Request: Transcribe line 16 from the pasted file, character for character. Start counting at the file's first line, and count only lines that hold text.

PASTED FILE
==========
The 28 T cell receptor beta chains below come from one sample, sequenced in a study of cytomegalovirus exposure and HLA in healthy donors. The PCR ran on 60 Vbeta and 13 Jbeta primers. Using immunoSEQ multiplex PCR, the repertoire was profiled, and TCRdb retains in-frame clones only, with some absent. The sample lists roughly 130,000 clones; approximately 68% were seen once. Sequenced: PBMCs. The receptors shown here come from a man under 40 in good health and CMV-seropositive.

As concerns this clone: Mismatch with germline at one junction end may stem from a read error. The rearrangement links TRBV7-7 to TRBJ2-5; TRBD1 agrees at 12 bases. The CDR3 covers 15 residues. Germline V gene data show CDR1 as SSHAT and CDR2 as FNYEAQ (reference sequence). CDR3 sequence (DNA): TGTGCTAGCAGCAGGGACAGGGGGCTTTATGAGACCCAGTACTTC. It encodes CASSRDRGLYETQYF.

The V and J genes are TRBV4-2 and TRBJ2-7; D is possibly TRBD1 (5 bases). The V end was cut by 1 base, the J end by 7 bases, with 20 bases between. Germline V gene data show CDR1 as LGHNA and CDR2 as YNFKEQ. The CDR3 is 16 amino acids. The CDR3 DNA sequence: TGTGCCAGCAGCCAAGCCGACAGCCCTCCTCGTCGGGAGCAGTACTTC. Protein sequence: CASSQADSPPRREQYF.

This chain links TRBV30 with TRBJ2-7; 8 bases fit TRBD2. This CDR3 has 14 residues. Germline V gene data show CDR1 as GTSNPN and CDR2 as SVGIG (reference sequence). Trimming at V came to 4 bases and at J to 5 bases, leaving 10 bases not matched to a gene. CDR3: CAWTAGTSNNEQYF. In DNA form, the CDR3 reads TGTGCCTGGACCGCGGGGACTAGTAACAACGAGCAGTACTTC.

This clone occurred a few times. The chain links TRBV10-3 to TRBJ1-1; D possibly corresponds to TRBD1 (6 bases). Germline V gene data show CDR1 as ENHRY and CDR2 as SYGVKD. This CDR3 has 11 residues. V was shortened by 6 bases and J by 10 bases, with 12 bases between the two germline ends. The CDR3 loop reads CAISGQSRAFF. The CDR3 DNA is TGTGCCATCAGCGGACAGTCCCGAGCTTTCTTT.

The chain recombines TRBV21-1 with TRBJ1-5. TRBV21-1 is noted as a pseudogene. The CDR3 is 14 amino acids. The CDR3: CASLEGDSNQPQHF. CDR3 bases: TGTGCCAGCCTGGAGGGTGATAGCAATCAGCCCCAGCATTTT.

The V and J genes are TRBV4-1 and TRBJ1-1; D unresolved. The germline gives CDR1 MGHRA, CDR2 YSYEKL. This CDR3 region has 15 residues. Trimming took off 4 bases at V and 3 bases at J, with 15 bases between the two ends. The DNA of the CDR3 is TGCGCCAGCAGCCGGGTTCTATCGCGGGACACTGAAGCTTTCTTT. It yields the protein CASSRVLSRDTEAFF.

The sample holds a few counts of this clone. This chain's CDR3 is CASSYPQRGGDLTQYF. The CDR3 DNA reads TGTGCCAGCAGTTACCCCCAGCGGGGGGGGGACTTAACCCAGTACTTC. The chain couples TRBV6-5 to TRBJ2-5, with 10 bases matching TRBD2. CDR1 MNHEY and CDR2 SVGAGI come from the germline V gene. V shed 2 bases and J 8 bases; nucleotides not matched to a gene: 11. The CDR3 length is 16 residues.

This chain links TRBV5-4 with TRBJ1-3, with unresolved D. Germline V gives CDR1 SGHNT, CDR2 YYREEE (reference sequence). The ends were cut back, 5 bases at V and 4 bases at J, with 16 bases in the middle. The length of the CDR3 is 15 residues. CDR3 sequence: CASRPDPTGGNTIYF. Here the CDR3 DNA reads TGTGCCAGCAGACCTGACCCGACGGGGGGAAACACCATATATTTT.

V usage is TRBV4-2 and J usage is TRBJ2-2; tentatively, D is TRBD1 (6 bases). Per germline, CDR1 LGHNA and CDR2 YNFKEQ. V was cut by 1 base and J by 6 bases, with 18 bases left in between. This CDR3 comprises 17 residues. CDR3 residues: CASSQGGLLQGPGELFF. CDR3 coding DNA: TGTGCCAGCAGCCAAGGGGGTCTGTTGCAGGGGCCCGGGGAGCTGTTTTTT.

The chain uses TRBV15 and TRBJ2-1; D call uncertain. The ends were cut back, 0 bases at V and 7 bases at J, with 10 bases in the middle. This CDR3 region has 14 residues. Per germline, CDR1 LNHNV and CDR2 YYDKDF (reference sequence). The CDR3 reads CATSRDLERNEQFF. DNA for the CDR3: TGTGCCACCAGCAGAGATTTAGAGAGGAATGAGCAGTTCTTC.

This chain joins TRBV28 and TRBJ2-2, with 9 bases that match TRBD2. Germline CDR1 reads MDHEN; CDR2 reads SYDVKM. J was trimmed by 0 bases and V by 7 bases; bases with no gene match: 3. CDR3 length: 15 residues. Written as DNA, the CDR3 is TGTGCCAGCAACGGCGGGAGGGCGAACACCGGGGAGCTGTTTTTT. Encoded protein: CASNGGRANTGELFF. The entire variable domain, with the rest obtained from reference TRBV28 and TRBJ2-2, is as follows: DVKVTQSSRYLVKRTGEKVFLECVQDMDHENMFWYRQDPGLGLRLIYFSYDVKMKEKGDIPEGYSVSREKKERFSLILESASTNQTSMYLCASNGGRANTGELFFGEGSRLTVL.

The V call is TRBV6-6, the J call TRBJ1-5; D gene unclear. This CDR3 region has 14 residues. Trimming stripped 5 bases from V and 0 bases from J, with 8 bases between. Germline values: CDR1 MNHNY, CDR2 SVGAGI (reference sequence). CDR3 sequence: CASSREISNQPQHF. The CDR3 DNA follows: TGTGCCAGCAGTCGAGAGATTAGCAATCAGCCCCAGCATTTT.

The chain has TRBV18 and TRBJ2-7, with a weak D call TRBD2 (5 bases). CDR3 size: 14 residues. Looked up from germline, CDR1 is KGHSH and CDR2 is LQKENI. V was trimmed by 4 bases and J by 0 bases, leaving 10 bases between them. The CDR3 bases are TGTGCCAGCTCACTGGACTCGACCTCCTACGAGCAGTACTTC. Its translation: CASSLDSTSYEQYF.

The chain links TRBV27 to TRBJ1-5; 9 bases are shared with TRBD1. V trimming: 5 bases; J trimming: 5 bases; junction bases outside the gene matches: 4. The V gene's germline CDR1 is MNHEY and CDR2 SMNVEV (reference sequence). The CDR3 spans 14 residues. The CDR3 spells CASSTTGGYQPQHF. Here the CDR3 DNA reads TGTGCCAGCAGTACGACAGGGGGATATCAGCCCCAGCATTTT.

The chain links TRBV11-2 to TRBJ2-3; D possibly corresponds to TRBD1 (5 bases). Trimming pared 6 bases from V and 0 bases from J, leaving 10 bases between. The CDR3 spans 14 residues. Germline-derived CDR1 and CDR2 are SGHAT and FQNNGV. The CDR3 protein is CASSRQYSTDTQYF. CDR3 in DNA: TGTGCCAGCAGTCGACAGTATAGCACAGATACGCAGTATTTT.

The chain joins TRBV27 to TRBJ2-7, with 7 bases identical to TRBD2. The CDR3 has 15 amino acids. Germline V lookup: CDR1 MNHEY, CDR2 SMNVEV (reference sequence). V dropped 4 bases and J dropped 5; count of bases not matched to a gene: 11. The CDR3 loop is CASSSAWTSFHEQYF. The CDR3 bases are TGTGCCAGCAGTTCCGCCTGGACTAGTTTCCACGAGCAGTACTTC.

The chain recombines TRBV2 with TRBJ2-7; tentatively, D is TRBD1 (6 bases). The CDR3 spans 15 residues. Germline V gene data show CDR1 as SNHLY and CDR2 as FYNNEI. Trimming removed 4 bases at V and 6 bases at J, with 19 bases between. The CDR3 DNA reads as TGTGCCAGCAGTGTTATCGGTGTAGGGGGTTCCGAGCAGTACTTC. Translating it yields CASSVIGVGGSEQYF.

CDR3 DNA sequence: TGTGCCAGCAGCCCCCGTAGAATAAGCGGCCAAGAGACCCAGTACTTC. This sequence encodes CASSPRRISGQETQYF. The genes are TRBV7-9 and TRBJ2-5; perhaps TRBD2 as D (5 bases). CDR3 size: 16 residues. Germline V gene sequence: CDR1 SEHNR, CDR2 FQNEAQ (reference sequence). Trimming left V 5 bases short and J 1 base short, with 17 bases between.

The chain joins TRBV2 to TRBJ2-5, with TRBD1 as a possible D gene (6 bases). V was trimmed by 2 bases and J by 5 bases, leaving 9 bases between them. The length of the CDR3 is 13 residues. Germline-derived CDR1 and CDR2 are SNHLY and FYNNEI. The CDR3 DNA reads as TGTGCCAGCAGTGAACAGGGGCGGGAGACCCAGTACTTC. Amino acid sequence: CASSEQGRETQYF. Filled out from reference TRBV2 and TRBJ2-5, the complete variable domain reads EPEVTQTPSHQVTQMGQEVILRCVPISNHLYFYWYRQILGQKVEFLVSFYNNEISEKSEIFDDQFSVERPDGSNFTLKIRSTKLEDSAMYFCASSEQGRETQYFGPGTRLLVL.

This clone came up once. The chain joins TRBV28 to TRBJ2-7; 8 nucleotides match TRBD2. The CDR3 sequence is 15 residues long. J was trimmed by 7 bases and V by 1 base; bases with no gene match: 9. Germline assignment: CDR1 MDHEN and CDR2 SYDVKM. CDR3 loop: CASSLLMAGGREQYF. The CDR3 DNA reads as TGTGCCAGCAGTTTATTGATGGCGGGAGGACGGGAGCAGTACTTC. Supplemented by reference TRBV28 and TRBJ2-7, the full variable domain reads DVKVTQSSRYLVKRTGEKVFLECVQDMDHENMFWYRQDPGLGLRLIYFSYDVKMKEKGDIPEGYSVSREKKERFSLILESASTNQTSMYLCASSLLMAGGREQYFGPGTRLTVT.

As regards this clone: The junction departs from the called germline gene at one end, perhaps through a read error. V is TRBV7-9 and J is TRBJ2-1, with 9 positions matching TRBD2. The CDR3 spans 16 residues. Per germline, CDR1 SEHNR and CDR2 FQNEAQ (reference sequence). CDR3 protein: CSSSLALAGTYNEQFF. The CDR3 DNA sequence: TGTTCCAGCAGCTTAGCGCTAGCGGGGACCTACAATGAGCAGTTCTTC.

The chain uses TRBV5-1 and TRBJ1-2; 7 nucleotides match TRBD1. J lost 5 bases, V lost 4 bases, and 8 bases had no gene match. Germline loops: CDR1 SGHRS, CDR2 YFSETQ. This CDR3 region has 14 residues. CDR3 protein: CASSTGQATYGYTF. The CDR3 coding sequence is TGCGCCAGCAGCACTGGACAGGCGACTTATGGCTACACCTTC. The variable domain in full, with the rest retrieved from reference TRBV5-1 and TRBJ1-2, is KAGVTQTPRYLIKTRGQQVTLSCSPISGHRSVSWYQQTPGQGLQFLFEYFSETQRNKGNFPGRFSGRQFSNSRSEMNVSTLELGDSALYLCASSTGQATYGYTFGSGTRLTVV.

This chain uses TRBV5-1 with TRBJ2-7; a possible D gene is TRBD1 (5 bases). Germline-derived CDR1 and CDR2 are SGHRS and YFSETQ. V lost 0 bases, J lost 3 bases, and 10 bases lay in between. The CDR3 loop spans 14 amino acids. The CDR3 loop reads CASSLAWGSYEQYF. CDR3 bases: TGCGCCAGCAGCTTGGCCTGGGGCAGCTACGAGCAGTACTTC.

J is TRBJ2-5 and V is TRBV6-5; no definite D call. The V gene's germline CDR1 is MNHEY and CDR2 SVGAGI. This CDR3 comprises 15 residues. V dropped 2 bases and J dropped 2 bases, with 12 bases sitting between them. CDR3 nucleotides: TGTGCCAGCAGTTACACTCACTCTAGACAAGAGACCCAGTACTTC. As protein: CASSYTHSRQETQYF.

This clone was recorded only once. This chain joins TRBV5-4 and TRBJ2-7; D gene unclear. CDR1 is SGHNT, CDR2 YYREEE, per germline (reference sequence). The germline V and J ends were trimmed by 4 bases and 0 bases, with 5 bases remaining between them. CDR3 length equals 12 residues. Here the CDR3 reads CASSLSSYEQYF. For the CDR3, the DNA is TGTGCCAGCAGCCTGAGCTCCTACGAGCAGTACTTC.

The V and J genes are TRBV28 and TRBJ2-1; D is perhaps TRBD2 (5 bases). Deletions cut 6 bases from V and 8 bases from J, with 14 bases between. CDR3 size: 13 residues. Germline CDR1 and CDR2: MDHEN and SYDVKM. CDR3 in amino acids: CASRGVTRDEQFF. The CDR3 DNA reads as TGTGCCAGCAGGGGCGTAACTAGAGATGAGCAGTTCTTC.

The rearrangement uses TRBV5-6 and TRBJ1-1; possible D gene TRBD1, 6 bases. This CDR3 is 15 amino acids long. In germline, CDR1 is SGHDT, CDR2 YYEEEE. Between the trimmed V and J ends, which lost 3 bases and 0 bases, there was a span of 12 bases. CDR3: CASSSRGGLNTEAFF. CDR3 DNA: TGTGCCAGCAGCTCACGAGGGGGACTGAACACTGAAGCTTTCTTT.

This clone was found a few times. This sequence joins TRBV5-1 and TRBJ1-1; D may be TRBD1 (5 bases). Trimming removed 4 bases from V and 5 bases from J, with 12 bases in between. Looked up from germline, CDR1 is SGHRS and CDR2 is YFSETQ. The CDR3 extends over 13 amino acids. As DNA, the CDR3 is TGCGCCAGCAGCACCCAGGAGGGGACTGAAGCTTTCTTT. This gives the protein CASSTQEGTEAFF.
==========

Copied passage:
The chain links TRBV11-2 to TRBJ2-3; D possibly corresponds to TRBD1 (5 bases). Trimming pared 6 bases from V and 0 bases from J, leaving 10 bases between. The CDR3 spans 14 residues. Germline-derived CDR1 and CDR2 are SGHAT and FQNNGV. The CDR3 protein is CASSRQYSTDTQYF. CDR3 in DNA: TGTGCCAGCAGTCGACAGTATAGCACAGATACGCAGTATTTT.